Is it just us or does it seem that lately Top Gear has been growing immensely popular on a worldwide stage? No, we’re not talking about popularity among car guys- that’s existed for quite some time now. Instead, we’re talking about popularity among a demographic who wouldn’t have necessarily opted to watch a television show about cars just a few years ago. Folks like our parents, girlfriends, wives, and children. A weird shift has occurred in which the mental block present two or three years back that said “to watch Top Gear, I need to love cars” has all but evaporated. And it’s true- people don’t have to know anything about cars or even love them to enjoy the show. In a word, Top Gear has gone mainstream.
Because of this mainstream acceptance, however, the show has lost an edge that it once had. Almost as if a weird sense of “sellout-ness” now occupies each broadcast. It could be because of the A-List celebrities like Will.I.Am and Tom Cruise who seem to treat their appearance on Top Gear more as a chance for total self-promotion rather than a chance to drive the reasonably priced car. It could be because of the often scripted segments that feel very rehearsed at points- let’s face it, the news hasn’t been improved in a long while. It could be because the Stig has a name, or the intentionally well-placed attractive girls that always seem to be in the crowd just behind each presenter or for a hundred other reasons.
In appealing to the mainstream, Top Gear has lost a fair amount of what made the show appeal to their original car guy audience who watched it. Sadly, even Jeremy Clarkson and the rest of the presenters feel a bit more wooden and rehearsed than they did in back in earlier and far greater seasons like seasons 6,7 and 8.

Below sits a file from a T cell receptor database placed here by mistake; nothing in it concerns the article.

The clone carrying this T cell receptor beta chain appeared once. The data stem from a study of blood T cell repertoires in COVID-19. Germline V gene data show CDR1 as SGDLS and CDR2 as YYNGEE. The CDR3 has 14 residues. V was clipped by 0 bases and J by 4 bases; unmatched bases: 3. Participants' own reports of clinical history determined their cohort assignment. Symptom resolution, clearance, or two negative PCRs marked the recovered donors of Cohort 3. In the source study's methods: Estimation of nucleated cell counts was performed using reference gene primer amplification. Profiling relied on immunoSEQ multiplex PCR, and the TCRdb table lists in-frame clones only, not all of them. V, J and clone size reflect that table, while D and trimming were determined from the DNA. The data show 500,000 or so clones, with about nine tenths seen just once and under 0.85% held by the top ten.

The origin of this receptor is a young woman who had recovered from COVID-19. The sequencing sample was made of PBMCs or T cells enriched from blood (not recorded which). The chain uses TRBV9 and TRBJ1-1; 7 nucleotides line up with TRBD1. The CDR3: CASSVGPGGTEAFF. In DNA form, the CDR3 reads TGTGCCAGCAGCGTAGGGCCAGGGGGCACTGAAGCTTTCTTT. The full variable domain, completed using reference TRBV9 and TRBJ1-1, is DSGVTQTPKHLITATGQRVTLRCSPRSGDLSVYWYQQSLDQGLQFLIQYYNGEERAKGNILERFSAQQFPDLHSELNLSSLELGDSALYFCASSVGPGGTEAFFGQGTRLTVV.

With this shift in place, it leaves a lot to be desired from the group of viewers that are far more interested in how fast a Caterham R500 goes around a track rather than Ryan Reynold’s perfect hair and automotive history. This is where Drive comes in.
Back in January, Jalopnik announced the creation of a new YouTube channel devoted entirely to performance automobiles featuring excellent cinematography and commentary from a very well chosen selection of hosts. Sounds like a recipe that worked for Top Gear, right? Sort of, but with one big difference. In the fair number of episodes since the channel’s launch, Drive has already proven to be far more focused on elements that would greatly interest the gear head demographic and exclude any elements that wouldn’t- that means you, Ryan Reynold’s hair. In fact, Drive focuses on things like technical aspects, motorsports, bespoke tuning, and off-beat comparisons- things that at one point existed in Top Gear but have taken a back seat to goofy “make your own train from an old car” segments.
You know what we want to see? GT-R vs M5 comparisons. Custom 650 HP Porsche 911s. Or Chris Harris hooning around a racetrack in a Toyota GT-86 for the first time in his life. Thanks to Drive, all of those are now in video form, with that last one being especially brilliant. In fact, I’d go so far as to say Chris Harris has potential to be the next Jeremy Clarkson. And as a Jeremy Clarkson super fan, that’s really saying a lot.